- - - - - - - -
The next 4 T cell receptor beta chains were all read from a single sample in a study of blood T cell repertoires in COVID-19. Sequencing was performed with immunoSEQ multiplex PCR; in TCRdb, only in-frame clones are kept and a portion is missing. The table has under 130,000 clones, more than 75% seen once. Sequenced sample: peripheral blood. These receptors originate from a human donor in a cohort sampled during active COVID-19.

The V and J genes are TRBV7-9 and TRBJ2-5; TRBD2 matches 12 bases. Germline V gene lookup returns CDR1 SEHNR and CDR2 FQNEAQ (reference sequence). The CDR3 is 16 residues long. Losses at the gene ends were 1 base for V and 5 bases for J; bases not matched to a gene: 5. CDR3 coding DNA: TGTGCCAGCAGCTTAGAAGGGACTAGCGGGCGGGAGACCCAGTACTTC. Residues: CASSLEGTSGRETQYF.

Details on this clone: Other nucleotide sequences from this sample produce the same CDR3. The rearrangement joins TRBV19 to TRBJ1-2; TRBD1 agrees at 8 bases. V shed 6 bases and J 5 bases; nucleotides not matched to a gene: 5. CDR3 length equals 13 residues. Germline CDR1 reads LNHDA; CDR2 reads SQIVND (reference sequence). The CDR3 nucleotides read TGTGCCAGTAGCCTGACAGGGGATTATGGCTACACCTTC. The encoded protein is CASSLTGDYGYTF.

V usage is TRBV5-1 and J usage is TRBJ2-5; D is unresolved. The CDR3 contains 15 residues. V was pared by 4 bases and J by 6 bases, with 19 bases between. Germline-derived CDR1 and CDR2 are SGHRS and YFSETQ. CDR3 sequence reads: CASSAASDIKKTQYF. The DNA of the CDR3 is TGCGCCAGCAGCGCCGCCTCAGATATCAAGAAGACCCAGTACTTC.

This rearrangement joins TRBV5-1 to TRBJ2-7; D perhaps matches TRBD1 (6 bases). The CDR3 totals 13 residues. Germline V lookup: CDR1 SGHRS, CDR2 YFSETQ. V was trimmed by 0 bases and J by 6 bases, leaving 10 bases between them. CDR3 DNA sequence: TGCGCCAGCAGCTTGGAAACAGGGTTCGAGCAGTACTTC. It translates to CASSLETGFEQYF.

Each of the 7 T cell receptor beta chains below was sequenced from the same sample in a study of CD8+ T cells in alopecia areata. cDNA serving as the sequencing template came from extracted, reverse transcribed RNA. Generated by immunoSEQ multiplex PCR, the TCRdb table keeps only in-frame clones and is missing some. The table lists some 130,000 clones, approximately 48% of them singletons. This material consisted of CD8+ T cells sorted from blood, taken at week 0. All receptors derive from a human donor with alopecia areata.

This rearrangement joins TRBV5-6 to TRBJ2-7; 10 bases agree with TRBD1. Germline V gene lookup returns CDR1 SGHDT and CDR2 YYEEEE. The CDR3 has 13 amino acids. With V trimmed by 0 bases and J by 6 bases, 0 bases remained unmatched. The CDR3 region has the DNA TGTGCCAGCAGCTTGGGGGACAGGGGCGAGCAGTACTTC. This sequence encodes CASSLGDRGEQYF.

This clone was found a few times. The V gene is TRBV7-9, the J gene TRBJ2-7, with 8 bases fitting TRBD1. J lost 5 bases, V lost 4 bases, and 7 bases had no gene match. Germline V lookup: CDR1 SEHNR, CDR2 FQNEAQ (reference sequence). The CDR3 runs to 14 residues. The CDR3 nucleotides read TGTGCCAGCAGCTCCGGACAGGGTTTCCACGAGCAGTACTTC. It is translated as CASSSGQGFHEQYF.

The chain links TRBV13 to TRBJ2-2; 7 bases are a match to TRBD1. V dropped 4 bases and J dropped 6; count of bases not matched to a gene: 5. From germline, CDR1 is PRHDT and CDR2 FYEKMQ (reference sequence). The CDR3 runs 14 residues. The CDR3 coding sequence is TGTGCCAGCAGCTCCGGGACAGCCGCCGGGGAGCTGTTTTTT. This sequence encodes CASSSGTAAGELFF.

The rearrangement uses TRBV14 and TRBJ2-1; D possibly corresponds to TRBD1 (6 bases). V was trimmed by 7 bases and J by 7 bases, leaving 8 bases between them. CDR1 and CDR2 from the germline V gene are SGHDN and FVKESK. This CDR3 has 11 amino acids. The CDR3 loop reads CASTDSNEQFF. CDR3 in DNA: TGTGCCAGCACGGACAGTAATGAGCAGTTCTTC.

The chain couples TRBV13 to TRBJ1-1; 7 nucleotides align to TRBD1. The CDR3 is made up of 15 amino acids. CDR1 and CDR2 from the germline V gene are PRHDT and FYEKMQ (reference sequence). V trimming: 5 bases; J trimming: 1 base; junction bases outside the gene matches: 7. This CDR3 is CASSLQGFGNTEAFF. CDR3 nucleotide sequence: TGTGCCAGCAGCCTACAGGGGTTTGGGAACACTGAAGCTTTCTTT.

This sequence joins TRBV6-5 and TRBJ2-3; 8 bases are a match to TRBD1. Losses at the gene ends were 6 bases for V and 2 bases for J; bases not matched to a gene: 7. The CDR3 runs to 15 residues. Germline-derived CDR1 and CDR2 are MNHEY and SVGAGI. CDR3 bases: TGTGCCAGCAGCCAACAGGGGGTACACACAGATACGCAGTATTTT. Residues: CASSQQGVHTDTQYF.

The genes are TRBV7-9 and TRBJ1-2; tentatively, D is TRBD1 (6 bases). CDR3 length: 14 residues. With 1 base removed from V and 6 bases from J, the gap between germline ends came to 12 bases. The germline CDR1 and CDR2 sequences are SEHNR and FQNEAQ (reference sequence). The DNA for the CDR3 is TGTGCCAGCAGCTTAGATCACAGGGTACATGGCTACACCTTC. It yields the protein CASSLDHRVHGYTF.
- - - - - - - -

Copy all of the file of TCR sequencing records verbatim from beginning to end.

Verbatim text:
The next 4 T cell receptor beta chains were all read from a single sample in a study of blood T cell repertoires in COVID-19. Sequencing was performed with immunoSEQ multiplex PCR; in TCRdb, only in-frame clones are kept and a portion is missing. The table has under 130,000 clones, more than 75% seen once. Sequenced sample: peripheral blood. These receptors originate from a human donor in a cohort sampled during active COVID-19.

The V and J genes are TRBV7-9 and TRBJ2-5; TRBD2 matches 12 bases. Germline V gene lookup returns CDR1 SEHNR and CDR2 FQNEAQ (reference sequence). The CDR3 is 16 residues long. Losses at the gene ends were 1 base for V and 5 bases for J; bases not matched to a gene: 5. CDR3 coding DNA: TGTGCCAGCAGCTTAGAAGGGACTAGCGGGCGGGAGACCCAGTACTTC. Residues: CASSLEGTSGRETQYF.

Details on this clone: Other nucleotide sequences from this sample produce the same CDR3. The rearrangement joins TRBV19 to TRBJ1-2; TRBD1 agrees at 8 bases. V shed 6 bases and J 5 bases; nucleotides not matched to a gene: 5. CDR3 length equals 13 residues. Germline CDR1 reads LNHDA; CDR2 reads SQIVND (reference sequence). The CDR3 nucleotides read TGTGCCAGTAGCCTGACAGGGGATTATGGCTACACCTTC. The encoded protein is CASSLTGDYGYTF.

V usage is TRBV5-1 and J usage is TRBJ2-5; D is unresolved. The CDR3 contains 15 residues. V was pared by 4 bases and J by 6 bases, with 19 bases between. Germline-derived CDR1 and CDR2 are SGHRS and YFSETQ. CDR3 sequence reads: CASSAASDIKKTQYF. The DNA of the CDR3 is TGCGCCAGCAGCGCCGCCTCAGATATCAAGAAGACCCAGTACTTC.

This rearrangement joins TRBV5-1 to TRBJ2-7; D perhaps matches TRBD1 (6 bases). The CDR3 totals 13 residues. Germline V lookup: CDR1 SGHRS, CDR2 YFSETQ. V was trimmed by 0 bases and J by 6 bases, leaving 10 bases between them. CDR3 DNA sequence: TGCGCCAGCAGCTTGGAAACAGGGTTCGAGCAGTACTTC. It translates to CASSLETGFEQYF.

Each of the 7 T cell receptor beta chains below was sequenced from the same sample in a study of CD8+ T cells in alopecia areata. cDNA serving as the sequencing template came from extracted, reverse transcribed RNA. Generated by immunoSEQ multiplex PCR, the TCRdb table keeps only in-frame clones and is missing some. The table lists some 130,000 clones, approximately 48% of them singletons. This material consisted of CD8+ T cells sorted from blood, taken at week 0. All receptors derive from a human donor with alopecia areata.

This rearrangement joins TRBV5-6 to TRBJ2-7; 10 bases agree with TRBD1. Germline V gene lookup returns CDR1 SGHDT and CDR2 YYEEEE. The CDR3 has 13 amino acids. With V trimmed by 0 bases and J by 6 bases, 0 bases remained unmatched. The CDR3 region has the DNA TGTGCCAGCAGCTTGGGGGACAGGGGCGAGCAGTACTTC. This sequence encodes CASSLGDRGEQYF.

This clone was found a few times. The V gene is TRBV7-9, the J gene TRBJ2-7, with 8 bases fitting TRBD1. J lost 5 bases, V lost 4 bases, and 7 bases had no gene match. Germline V lookup: CDR1 SEHNR, CDR2 FQNEAQ (reference sequence). The CDR3 runs to 14 residues. The CDR3 nucleotides read TGTGCCAGCAGCTCCGGACAGGGTTTCCACGAGCAGTACTTC. It is translated as CASSSGQGFHEQYF.

The chain links TRBV13 to TRBJ2-2; 7 bases are a match to TRBD1. V dropped 4 bases and J dropped 6; count of bases not matched to a gene: 5. From germline, CDR1 is PRHDT and CDR2 FYEKMQ (reference sequence). The CDR3 runs 14 residues. The CDR3 coding sequence is TGTGCCAGCAGCTCCGGGACAGCCGCCGGGGAGCTGTTTTTT. This sequence encodes CASSSGTAAGELFF.

The rearrangement uses TRBV14 and TRBJ2-1; D possibly corresponds to TRBD1 (6 bases). V was trimmed by 7 bases and J by 7 bases, leaving 8 bases between them. CDR1 and CDR2 from the germline V gene are SGHDN and FVKESK. This CDR3 has 11 amino acids. The CDR3 loop reads CASTDSNEQFF. CDR3 in DNA: TGTGCCAGCACGGACAGTAATGAGCAGTTCTTC.

The chain couples TRBV13 to TRBJ1-1; 7 nucleotides align to TRBD1. The CDR3 is made up of 15 amino acids. CDR1 and CDR2 from the germline V gene are PRHDT and FYEKMQ (reference sequence). V trimming: 5 bases; J trimming: 1 base; junction bases outside the gene matches: 7. This CDR3 is CASSLQGFGNTEAFF. CDR3 nucleotide sequence: TGTGCCAGCAGCCTACAGGGGTTTGGGAACACTGAAGCTTTCTTT.

This sequence joins TRBV6-5 and TRBJ2-3; 8 bases are a match to TRBD1. Losses at the gene ends were 6 bases for V and 2 bases for J; bases not matched to a gene: 7. The CDR3 runs to 15 residues. Germline-derived CDR1 and CDR2 are MNHEY and SVGAGI. CDR3 bases: TGTGCCAGCAGCCAACAGGGGGTACACACAGATACGCAGTATTTT. Residues: CASSQQGVHTDTQYF.

The genes are TRBV7-9 and TRBJ1-2; tentatively, D is TRBD1 (6 bases). CDR3 length: 14 residues. With 1 base removed from V and 6 bases from J, the gap between germline ends came to 12 bases. The germline CDR1 and CDR2 sequences are SEHNR and FQNEAQ (reference sequence). The DNA for the CDR3 is TGTGCCAGCAGCTTAGATCACAGGGTACATGGCTACACCTTC. It yields the protein CASSLDHRVHGYTF.